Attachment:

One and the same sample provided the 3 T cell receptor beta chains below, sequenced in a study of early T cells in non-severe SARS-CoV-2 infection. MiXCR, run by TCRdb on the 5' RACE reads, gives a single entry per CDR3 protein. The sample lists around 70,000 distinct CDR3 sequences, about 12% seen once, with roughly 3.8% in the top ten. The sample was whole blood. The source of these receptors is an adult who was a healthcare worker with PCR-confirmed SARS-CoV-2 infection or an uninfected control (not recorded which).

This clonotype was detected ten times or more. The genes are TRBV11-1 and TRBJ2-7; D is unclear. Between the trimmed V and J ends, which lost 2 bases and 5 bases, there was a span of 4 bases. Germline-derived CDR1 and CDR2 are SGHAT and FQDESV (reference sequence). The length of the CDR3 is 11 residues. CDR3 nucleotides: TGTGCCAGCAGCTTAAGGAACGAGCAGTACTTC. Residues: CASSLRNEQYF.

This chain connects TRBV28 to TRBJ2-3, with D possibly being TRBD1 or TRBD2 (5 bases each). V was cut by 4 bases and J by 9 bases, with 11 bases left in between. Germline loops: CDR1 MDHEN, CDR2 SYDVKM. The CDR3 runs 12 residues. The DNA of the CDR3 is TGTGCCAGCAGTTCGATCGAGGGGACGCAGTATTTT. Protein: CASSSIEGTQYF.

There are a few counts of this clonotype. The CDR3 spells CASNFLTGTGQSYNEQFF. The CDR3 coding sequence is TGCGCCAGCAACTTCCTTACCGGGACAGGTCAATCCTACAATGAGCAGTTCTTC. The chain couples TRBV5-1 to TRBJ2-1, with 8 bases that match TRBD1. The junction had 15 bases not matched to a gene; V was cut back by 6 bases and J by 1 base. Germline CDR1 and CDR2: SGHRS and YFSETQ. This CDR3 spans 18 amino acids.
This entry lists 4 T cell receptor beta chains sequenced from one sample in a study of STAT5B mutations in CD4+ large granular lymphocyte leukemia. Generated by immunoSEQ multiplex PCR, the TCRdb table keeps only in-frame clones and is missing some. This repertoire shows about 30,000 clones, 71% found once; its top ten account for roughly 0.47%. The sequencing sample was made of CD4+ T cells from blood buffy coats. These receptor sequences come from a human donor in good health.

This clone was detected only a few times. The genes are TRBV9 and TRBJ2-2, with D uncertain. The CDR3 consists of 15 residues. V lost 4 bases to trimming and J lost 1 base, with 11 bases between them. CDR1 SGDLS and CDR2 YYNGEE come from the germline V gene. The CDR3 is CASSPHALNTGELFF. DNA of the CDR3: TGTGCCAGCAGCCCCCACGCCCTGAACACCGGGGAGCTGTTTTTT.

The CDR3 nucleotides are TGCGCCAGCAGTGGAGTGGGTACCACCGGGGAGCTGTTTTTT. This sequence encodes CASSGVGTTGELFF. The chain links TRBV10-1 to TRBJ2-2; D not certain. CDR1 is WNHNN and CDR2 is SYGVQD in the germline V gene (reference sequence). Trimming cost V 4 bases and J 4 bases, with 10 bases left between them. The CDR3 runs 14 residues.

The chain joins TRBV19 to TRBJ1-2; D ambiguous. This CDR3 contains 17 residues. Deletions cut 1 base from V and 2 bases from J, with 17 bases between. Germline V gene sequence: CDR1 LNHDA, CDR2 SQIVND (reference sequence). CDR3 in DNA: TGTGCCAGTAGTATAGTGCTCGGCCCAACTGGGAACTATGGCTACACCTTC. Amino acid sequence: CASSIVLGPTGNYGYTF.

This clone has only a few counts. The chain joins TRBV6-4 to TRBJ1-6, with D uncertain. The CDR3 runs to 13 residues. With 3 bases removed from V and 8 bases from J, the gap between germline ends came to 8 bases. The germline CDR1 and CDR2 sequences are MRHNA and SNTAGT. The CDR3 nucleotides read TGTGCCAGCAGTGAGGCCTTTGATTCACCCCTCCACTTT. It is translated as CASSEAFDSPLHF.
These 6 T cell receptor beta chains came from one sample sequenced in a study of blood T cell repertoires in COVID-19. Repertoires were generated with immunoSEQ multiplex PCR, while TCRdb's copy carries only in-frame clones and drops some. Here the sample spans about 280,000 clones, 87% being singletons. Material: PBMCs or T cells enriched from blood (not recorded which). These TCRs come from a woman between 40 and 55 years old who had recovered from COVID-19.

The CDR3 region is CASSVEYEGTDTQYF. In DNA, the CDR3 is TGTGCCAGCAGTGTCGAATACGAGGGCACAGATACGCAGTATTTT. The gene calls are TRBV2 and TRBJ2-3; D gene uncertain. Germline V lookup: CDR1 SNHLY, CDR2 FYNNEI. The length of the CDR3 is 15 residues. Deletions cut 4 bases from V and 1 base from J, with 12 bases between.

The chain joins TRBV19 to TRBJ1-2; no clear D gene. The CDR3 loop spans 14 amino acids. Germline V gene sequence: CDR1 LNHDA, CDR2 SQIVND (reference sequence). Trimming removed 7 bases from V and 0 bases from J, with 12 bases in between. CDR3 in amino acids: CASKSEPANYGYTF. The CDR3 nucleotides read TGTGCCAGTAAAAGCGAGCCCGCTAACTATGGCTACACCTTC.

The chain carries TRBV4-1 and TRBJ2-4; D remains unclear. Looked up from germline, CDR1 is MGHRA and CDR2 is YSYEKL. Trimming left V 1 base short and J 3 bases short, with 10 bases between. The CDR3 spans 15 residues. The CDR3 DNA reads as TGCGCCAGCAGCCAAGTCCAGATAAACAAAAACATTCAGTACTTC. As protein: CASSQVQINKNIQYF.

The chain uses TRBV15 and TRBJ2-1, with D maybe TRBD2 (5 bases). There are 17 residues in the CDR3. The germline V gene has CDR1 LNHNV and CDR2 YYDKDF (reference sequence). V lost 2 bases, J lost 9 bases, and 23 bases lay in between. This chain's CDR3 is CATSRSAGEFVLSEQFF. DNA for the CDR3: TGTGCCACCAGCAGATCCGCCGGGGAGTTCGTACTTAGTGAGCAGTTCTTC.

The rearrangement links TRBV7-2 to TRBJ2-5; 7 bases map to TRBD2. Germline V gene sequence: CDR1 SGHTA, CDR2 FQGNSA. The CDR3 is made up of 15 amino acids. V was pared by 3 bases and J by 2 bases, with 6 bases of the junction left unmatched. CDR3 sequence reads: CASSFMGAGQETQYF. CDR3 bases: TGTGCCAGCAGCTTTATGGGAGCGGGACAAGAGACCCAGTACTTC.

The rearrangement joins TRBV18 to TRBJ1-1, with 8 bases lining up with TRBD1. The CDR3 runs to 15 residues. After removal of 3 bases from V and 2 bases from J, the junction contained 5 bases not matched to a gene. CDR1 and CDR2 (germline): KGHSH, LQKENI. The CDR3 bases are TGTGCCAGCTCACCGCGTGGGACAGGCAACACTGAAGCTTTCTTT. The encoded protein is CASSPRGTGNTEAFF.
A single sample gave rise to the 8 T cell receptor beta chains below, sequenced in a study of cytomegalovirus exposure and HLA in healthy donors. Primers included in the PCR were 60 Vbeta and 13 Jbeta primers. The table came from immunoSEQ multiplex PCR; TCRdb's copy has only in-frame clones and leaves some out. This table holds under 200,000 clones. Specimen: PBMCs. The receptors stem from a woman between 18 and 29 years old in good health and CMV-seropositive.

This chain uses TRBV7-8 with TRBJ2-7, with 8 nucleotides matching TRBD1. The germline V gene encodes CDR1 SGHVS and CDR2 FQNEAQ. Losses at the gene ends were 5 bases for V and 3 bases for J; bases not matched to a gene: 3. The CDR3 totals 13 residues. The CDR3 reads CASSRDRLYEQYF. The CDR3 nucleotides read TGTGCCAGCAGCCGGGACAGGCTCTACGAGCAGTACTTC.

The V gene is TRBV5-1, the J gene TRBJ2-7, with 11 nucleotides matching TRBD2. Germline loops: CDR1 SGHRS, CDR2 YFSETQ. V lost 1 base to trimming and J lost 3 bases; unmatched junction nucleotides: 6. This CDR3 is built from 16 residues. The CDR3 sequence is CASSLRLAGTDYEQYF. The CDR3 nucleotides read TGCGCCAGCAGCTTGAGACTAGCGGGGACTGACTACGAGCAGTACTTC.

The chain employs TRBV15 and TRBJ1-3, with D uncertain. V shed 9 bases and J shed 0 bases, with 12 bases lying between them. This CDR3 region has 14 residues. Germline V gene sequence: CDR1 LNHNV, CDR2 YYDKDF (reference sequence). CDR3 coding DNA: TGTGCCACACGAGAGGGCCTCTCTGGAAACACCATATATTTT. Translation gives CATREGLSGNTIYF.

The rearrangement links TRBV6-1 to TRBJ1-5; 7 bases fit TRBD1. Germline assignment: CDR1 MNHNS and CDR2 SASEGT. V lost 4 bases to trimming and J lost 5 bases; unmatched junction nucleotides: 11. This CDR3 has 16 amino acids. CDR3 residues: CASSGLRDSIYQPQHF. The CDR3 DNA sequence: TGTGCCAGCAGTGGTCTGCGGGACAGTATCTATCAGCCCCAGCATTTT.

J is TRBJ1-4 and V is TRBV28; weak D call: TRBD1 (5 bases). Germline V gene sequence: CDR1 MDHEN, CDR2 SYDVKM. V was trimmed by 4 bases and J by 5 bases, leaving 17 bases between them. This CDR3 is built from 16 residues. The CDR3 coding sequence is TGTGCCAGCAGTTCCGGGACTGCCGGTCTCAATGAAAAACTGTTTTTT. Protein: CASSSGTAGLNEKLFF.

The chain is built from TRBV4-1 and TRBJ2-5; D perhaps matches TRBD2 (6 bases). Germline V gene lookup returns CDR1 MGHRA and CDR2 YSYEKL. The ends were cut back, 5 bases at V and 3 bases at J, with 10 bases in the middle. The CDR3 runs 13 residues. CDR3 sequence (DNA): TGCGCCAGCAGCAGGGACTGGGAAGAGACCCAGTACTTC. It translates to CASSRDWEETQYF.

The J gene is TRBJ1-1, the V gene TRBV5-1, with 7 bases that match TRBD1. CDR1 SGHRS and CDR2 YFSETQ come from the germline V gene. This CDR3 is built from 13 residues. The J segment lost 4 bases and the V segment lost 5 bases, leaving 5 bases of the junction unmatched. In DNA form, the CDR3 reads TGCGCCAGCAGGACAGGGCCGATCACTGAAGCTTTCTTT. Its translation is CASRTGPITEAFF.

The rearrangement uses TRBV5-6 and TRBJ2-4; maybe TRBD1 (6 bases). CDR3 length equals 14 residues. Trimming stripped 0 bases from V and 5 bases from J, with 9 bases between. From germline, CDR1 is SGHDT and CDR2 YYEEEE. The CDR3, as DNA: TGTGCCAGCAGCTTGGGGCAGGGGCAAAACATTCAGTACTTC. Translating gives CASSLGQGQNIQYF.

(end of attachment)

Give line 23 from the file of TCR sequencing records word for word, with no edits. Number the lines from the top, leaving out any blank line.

The chain is built from TRBV4-1 and TRBJ2-5; D perhaps matches TRBD2 (6 bases). Germline V gene lookup returns CDR1 MGHRA and CDR2 YSYEKL. The ends were cut back, 5 bases at V and 3 bases at J, with 10 bases in the middle. The CDR3 runs 13 residues. CDR3 sequence (DNA): TGCGCCAGCAGCAGGGACTGGGAAGAGACCCAGTACTTC. It translates to CASSRDWEETQYF.